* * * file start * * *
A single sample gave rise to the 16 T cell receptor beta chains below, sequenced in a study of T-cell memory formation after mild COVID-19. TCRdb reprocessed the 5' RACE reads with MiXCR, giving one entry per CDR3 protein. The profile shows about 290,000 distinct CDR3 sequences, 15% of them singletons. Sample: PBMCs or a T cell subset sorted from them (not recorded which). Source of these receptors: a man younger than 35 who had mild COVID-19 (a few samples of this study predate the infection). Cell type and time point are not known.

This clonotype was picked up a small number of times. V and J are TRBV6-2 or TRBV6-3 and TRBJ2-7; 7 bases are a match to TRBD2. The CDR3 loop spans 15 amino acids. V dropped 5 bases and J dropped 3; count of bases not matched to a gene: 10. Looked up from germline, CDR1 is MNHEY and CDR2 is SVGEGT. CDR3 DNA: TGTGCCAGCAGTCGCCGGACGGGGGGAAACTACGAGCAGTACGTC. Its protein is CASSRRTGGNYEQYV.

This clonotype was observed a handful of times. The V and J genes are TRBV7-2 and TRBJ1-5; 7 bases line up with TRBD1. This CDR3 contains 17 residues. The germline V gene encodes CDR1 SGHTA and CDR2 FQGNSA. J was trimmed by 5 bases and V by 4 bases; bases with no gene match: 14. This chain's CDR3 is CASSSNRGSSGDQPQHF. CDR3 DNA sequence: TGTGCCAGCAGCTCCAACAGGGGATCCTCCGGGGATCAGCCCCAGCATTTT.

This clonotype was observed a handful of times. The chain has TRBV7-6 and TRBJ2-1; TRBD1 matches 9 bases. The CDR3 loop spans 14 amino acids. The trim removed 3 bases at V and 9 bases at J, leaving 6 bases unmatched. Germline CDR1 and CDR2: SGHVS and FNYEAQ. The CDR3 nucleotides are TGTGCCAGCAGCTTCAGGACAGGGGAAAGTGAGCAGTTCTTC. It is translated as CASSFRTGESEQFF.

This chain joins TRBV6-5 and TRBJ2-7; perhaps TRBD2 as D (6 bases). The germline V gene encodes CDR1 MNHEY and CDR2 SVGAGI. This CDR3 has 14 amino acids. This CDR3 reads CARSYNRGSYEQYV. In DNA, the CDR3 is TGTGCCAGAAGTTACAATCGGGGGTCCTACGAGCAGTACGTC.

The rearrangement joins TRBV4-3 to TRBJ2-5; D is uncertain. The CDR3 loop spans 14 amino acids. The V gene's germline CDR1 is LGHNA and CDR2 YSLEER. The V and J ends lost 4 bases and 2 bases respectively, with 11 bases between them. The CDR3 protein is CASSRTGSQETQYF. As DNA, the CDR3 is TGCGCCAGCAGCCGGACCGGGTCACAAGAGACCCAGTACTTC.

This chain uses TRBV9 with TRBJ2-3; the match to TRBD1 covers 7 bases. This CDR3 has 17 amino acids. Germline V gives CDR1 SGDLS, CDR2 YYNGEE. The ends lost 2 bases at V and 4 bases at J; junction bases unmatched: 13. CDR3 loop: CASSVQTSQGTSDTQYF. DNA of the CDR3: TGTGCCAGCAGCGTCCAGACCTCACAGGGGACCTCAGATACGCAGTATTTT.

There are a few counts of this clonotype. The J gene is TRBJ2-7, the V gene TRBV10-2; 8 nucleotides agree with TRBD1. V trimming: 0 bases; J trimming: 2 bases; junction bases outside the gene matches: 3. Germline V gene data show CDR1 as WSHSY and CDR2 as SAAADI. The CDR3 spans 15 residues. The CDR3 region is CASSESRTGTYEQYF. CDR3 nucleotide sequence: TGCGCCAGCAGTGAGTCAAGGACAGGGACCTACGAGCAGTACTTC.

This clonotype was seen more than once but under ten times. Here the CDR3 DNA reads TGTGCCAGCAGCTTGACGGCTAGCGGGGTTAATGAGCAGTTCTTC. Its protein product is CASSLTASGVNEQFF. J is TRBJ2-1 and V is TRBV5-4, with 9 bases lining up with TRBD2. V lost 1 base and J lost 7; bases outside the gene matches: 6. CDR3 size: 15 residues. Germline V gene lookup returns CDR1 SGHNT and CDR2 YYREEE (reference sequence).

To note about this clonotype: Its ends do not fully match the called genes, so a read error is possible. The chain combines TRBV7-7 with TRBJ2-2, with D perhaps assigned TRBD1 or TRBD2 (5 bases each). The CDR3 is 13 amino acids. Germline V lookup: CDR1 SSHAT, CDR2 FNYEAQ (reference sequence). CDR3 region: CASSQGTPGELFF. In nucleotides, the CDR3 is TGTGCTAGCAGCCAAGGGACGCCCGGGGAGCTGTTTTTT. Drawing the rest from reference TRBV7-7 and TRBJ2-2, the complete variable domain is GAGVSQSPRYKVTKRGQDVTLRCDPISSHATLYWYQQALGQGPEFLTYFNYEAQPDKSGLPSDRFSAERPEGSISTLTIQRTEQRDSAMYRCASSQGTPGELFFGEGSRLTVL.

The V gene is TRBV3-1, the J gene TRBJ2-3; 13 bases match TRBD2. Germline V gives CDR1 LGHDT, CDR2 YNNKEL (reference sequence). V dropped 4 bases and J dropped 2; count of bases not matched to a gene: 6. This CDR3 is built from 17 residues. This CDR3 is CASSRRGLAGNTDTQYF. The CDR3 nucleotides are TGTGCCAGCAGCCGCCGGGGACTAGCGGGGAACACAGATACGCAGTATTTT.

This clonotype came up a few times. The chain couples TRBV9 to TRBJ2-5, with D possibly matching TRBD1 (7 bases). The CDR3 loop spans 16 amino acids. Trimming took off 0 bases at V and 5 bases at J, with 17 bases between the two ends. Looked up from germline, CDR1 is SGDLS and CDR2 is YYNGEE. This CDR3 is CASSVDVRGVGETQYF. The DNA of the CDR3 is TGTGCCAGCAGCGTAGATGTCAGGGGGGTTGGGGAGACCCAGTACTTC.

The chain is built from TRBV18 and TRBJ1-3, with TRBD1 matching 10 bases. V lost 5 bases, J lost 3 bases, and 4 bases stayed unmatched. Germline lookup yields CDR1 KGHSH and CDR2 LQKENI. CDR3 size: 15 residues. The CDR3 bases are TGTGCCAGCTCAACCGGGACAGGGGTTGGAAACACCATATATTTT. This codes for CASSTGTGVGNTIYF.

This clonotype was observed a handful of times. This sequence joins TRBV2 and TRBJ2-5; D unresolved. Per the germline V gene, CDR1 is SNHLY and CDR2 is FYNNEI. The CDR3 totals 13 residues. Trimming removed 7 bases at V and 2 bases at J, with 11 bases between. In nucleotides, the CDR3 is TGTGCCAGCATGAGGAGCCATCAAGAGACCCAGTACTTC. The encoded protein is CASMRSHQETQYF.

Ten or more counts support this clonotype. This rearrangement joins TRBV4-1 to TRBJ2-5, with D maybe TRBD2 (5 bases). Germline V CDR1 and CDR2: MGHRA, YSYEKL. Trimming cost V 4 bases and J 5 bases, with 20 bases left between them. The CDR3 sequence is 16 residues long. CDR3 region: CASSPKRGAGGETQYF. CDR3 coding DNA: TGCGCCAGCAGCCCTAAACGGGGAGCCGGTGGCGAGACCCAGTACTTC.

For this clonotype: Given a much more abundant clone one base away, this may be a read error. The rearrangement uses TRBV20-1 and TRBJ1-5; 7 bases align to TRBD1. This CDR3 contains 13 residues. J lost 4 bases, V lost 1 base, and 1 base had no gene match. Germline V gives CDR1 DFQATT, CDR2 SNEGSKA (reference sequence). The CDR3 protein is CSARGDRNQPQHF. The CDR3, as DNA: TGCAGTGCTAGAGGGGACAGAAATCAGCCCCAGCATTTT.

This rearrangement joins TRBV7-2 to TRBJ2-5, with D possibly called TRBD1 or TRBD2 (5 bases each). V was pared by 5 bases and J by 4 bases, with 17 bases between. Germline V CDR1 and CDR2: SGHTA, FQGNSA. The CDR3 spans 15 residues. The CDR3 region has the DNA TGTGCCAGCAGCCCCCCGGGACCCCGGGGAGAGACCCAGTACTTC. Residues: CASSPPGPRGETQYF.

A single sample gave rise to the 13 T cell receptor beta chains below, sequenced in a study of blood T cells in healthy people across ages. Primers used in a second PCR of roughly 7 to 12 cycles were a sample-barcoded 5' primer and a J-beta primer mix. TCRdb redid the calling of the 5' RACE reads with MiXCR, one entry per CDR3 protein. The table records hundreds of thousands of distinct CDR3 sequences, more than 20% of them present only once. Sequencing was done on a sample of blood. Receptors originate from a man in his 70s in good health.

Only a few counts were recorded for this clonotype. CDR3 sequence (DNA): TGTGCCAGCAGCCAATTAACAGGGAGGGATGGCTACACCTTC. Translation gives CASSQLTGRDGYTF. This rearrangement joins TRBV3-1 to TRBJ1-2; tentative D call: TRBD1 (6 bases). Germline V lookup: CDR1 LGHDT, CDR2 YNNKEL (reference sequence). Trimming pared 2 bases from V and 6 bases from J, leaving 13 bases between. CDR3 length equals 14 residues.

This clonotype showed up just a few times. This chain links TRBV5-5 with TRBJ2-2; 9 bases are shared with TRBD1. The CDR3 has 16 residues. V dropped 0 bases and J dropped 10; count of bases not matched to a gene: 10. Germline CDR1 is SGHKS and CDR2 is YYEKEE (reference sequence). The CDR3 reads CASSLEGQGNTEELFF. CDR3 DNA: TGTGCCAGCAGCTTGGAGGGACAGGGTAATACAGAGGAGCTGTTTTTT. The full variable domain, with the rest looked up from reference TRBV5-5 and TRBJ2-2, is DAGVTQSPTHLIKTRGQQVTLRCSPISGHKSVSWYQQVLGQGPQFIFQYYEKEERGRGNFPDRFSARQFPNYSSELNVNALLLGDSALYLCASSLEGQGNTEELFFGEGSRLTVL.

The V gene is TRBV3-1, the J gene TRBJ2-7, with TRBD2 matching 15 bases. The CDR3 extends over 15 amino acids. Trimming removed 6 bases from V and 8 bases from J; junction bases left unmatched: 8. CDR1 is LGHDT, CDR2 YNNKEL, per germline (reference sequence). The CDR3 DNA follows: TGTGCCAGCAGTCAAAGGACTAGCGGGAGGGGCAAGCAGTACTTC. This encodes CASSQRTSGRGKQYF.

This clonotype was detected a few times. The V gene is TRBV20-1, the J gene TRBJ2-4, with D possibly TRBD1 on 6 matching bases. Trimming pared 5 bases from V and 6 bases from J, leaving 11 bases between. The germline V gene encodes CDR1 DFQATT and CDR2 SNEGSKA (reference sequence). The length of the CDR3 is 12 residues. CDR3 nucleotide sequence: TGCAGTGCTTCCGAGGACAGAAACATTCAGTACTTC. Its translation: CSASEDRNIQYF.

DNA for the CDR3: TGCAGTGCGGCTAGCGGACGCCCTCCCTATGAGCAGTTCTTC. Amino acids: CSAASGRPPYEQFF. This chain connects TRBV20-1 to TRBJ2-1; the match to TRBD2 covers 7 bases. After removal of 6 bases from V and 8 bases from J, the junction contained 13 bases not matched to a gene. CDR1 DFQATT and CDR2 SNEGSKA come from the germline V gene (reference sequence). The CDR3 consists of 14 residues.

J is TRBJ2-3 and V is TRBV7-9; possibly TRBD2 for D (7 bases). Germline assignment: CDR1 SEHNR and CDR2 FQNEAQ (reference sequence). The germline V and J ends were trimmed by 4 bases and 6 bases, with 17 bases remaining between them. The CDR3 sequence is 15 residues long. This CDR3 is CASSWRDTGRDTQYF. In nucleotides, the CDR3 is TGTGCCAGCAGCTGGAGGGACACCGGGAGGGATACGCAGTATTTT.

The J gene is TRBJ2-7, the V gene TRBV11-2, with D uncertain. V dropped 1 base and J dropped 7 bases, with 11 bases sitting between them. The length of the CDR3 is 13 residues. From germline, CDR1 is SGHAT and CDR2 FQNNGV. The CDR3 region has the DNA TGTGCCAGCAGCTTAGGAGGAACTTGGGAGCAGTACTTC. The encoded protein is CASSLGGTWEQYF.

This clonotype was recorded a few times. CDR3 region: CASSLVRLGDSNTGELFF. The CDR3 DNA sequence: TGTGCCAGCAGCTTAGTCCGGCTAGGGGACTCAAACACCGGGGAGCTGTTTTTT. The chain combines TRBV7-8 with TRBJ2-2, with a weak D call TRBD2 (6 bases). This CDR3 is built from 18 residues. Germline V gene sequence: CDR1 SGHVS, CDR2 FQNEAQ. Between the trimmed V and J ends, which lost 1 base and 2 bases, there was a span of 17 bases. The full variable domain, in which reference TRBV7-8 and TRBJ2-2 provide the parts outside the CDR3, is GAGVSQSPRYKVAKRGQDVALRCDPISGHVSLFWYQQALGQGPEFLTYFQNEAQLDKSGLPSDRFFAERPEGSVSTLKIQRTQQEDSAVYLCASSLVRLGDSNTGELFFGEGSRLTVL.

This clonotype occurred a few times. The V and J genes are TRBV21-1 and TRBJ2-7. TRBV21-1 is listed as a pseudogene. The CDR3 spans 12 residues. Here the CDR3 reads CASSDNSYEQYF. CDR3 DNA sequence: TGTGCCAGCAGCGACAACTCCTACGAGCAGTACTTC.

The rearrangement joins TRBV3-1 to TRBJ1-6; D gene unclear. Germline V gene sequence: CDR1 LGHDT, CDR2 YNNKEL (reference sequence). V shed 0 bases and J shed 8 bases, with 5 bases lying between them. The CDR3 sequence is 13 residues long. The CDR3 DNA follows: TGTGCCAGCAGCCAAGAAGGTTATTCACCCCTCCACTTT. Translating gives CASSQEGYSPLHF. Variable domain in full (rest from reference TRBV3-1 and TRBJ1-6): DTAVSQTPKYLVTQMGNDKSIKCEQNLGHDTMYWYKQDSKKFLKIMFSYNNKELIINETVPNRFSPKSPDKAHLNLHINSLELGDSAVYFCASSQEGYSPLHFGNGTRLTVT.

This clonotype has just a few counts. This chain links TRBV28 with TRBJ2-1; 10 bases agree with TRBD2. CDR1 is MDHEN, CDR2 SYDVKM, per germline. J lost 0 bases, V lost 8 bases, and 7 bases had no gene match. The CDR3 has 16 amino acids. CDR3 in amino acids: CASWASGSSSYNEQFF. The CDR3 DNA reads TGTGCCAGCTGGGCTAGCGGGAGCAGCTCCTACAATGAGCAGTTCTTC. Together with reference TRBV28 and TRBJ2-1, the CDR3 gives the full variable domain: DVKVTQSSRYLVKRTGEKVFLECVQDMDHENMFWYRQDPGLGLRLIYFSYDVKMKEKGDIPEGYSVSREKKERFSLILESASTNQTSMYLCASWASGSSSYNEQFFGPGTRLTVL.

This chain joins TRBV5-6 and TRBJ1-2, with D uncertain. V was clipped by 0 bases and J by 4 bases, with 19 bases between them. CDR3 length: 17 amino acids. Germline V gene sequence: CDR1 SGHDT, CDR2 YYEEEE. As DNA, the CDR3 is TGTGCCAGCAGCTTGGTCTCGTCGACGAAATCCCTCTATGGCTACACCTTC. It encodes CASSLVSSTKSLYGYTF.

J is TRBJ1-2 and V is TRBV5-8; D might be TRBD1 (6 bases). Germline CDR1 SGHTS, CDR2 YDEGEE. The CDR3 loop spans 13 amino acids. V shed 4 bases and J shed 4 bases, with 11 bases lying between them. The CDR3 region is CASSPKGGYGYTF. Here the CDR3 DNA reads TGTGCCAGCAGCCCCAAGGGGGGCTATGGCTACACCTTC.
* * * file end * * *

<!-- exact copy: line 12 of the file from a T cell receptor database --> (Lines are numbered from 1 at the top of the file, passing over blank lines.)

This clonotype came up a few times. The chain couples TRBV9 to TRBJ2-5, with D possibly matching TRBD1 (7 bases). The CDR3 loop spans 16 amino acids. Trimming took off 0 bases at V and 5 bases at J, with 17 bases between the two ends. Looked up from germline, CDR1 is SGDLS and CDR2 is YYNGEE. This CDR3 is CASSVDVRGVGETQYF. The DNA of the CDR3 is TGTGCCAGCAGCGTAGATGTCAGGGGGGTTGGGGAGACCCAGTACTTC.